One of the things reading PHARAOH'S FLOWERS did was reminded me of Miriam Lichtheim's* three-volume set of scrupulous translations ANCIENT EGYPTIAN LITERATURE. I've had this set for quite a while, and enjoyed reading it v. much; I'm looking forward to re-reading it at some point after I've done some more background reading, the better to appreciate it (e.g., reading the whole of THE BOOK OF GOING FORTH BY DAY). In the meantime, I enjoy dipping into them now and again.
Of these, Vol. I I inherited from Taum; Vol II I bought about five years later at the long-vanished Blake's Books in Milw, and Vol III I thought I'd picked up at the museum store at the Field Museum next to their impressive Egypt room, but I've written in it that it was one of my earliest purchases on amazon.com--so either my memory is faulty or I must have seen it in the museum store on my first visit there, passed on it, later regretted having not picked it up when I had the chance, and then not been able to find it again on my second visit.
In any case, Lichtheim's series covers everything from Pyramid Texts and Coffin Texts (which fall into what we think of today as 'THE BOOK OF THE DEAD') to brief autobiographies, hymns, cosmogonical myths, wonder stories, wisdom literature (think Proverbs), even love poems. One of my favorite bits was an inscription of a pharaoh who, on a long trip across the desert, got thirsty. He ordered that a well be dug so others crossing that desert after him shdn't have to suffer like that, and put up a marker with the inscription to explain why the way-station was there. Now that's my kind of pharaoh.
What particularly struck me this time I looked into the books were the love poems included in her second volume (THE MIDDLE KINGDOM). One of these is so short and simple as to be essentially timeless: a mere six lines from Papyrus Harris 500:
My heart thought of my love of you
When half of my hair was braided;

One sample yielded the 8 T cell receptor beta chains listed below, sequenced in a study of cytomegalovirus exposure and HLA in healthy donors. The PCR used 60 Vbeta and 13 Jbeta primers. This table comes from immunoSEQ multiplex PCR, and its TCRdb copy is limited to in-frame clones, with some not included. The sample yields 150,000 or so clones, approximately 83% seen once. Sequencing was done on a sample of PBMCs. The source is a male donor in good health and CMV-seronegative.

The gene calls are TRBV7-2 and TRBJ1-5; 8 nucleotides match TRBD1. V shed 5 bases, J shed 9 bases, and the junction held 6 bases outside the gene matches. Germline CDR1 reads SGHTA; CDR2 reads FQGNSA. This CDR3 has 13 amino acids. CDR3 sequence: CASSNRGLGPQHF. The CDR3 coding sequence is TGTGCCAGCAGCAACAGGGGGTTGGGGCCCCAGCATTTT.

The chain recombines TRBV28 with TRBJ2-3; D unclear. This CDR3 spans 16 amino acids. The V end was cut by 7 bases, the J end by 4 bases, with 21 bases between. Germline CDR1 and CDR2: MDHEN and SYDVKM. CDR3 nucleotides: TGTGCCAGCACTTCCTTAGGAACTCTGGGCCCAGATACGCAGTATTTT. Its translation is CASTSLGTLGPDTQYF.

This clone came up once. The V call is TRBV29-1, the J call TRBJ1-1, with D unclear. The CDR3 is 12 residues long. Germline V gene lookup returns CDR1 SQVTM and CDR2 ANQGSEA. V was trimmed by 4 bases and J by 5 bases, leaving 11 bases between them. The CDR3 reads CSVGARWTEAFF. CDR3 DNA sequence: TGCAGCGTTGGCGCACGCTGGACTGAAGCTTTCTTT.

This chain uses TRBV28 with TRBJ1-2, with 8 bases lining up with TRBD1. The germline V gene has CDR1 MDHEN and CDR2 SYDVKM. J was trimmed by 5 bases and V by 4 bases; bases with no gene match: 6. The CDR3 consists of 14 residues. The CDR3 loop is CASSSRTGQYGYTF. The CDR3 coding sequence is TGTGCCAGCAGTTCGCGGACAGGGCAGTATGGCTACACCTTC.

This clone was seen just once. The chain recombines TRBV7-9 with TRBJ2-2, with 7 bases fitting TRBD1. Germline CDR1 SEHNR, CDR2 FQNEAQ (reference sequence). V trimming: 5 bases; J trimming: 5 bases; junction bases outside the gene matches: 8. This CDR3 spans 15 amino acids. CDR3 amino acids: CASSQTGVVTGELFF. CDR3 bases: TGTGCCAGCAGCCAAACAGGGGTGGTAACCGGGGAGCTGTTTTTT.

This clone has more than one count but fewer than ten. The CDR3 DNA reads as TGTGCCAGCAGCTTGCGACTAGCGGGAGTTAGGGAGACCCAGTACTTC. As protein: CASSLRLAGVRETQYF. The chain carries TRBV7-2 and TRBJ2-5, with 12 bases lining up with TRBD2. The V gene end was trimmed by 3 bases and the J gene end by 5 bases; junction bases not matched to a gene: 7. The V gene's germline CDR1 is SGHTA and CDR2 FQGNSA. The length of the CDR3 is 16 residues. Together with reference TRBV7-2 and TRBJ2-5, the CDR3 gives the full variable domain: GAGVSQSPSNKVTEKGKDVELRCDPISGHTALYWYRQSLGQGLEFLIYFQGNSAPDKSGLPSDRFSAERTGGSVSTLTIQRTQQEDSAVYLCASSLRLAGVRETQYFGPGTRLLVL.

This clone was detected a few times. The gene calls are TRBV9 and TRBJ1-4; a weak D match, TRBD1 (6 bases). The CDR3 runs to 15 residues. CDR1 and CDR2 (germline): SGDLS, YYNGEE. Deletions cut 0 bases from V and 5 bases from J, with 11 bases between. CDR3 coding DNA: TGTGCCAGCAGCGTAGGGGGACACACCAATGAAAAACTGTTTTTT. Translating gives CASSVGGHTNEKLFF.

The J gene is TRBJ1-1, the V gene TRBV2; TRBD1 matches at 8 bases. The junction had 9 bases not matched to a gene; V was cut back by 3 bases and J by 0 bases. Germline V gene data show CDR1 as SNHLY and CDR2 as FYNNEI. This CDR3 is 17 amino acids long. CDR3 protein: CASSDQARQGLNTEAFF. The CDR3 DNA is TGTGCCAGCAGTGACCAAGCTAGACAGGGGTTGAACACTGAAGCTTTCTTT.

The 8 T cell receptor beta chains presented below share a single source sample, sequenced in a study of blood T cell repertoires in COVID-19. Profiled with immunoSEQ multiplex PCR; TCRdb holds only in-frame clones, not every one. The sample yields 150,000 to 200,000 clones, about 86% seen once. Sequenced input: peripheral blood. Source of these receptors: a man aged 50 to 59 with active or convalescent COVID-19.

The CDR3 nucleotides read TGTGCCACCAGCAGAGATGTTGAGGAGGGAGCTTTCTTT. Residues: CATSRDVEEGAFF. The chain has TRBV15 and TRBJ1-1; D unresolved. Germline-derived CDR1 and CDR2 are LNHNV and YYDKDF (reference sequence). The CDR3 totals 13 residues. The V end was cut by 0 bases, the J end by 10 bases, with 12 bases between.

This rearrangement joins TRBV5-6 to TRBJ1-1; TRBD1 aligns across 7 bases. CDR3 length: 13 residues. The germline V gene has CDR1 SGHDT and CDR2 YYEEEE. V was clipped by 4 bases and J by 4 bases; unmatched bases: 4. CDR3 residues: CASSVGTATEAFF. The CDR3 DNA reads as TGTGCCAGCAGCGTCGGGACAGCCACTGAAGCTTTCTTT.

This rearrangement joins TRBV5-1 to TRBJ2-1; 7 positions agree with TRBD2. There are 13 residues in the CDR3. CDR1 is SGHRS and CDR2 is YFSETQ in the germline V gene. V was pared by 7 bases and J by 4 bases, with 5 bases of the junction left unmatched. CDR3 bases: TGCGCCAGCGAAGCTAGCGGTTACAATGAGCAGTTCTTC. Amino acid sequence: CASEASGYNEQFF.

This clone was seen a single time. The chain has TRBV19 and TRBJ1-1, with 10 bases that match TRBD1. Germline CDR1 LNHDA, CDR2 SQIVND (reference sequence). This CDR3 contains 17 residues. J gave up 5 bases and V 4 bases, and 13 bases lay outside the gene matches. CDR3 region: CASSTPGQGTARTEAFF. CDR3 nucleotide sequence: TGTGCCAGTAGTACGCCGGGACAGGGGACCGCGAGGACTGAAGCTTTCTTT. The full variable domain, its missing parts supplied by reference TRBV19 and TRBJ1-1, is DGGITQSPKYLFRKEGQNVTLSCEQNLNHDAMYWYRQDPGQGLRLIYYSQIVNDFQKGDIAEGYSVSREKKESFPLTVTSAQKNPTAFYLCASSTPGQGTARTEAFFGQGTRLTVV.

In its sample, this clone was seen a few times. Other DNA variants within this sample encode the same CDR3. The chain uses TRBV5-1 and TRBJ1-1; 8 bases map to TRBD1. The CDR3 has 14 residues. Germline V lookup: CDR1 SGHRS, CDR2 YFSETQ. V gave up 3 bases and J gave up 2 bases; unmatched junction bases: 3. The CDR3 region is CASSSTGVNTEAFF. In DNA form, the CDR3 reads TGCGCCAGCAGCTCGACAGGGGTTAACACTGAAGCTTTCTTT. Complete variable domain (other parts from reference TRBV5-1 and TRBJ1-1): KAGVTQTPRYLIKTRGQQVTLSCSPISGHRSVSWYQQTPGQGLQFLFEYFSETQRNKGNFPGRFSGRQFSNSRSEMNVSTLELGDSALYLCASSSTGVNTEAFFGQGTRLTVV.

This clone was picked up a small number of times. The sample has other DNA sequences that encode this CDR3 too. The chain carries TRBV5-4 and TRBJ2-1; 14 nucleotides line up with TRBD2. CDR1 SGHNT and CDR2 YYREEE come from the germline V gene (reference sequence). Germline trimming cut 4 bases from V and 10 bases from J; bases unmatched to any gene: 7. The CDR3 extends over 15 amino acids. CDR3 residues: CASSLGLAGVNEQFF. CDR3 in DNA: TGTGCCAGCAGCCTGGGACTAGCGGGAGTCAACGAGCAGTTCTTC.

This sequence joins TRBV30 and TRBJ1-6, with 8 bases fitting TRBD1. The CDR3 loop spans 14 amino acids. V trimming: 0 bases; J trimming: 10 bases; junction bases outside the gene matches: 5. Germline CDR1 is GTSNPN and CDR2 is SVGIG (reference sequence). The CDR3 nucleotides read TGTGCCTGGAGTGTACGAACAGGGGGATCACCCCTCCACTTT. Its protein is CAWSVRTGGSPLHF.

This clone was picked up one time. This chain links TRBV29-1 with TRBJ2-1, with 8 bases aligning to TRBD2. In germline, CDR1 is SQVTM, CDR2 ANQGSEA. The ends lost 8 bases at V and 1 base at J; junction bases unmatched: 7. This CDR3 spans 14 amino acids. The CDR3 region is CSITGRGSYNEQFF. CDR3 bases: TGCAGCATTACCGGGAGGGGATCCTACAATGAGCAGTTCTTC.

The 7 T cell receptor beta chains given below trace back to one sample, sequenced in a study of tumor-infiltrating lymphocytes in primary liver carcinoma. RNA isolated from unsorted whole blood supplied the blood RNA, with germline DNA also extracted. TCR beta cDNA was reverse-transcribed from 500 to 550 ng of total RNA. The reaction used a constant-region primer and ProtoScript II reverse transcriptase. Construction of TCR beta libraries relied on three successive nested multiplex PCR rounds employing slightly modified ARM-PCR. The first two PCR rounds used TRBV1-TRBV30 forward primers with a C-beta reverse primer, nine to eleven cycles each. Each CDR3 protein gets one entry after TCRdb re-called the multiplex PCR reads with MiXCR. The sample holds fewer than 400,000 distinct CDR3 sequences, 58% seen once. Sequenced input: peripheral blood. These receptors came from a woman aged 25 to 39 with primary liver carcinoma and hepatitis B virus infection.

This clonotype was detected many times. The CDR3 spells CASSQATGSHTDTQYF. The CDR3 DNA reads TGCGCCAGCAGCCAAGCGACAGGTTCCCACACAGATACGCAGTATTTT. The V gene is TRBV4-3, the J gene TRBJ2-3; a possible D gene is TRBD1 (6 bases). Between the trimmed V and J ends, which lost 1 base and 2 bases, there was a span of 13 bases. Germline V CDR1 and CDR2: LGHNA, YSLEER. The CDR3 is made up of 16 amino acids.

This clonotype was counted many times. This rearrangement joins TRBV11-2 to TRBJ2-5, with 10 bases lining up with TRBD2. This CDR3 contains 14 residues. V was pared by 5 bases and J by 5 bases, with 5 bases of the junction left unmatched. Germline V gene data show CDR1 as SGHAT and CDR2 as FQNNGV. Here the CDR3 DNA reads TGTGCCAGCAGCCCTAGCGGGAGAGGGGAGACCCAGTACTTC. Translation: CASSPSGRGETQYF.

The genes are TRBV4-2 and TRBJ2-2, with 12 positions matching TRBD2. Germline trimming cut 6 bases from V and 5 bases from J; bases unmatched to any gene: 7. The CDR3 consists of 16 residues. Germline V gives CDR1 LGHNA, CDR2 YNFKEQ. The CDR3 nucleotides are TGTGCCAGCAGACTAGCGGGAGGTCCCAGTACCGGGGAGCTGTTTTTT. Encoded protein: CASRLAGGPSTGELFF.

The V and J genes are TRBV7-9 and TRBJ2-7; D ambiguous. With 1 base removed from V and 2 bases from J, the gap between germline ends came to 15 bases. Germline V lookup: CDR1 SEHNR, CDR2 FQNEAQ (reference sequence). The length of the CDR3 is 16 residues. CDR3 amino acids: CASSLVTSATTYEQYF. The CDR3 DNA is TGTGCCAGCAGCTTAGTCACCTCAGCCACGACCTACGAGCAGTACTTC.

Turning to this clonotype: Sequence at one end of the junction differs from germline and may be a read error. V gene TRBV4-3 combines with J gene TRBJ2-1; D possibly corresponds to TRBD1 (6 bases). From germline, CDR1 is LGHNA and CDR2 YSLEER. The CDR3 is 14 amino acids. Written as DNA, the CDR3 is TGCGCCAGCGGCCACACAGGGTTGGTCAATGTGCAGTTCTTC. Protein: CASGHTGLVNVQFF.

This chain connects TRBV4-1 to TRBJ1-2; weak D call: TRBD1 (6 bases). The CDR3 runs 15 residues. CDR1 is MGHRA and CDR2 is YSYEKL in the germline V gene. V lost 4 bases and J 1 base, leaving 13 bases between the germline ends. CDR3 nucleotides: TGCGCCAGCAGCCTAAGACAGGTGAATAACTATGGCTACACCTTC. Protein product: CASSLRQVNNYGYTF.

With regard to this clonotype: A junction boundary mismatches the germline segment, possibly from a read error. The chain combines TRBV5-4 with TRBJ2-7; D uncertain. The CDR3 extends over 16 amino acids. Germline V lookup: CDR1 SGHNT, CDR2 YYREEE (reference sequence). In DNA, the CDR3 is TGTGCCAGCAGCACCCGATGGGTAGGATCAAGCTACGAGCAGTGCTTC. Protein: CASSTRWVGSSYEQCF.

I came at a run to find you
And neglected my hairdo.
Now if you let me braid my hair
I shall be ready in a moment.
(Lichtheim, Vol. II, p. 191)
That sounds to me v. like one of Ezra Pound's translations from the Chinese. Another, also from the same papyrus, is quite different:
I shall lie down at home
And pretend to be ill;
Then enter the neighbors to see me,
Then comes my beloved** with them.
She will make the physicians unneeded
She understands my illness!
--I found this one striking for its similarity to courtly romance motifs C. S. Lewis claimed (in THE ALLEGORY OF LOVE) to have been the invention of the 12th century. I suspect the attitudes described were already old when those lines were written down, some three thousand years ago. People don't change much.
Speaking of which, another piece included in the same volume is the wonder tale The Two Brothers, which Tolkien famously evoked in ON FAIRY-STORIES (see Anderson/Flieger p. 37 et al). This comes from Papyrus D'Orbiney, and it's rather a nice touch that we actually know who wrote this papyrus -- that is, the name of the scribe, Ennana, who carefully copied it down near the end of what we know as the Nineteenth Dynasty.
*the late Miriam Lichtheim, I shd say, since a quick check shows that she died a few years back at the age of ninety. Apparently she was a Turkish-Israeli Egyptologist: an interesting combination, and highly respected in the field.
**Lichtehim's original reads "sister" here, and she explains that "brother" or "sister" were terms of endearment between lovers in Egyptian custom. That strikes a somewhat creepy tone to the modern ear, however, so I made the substitution.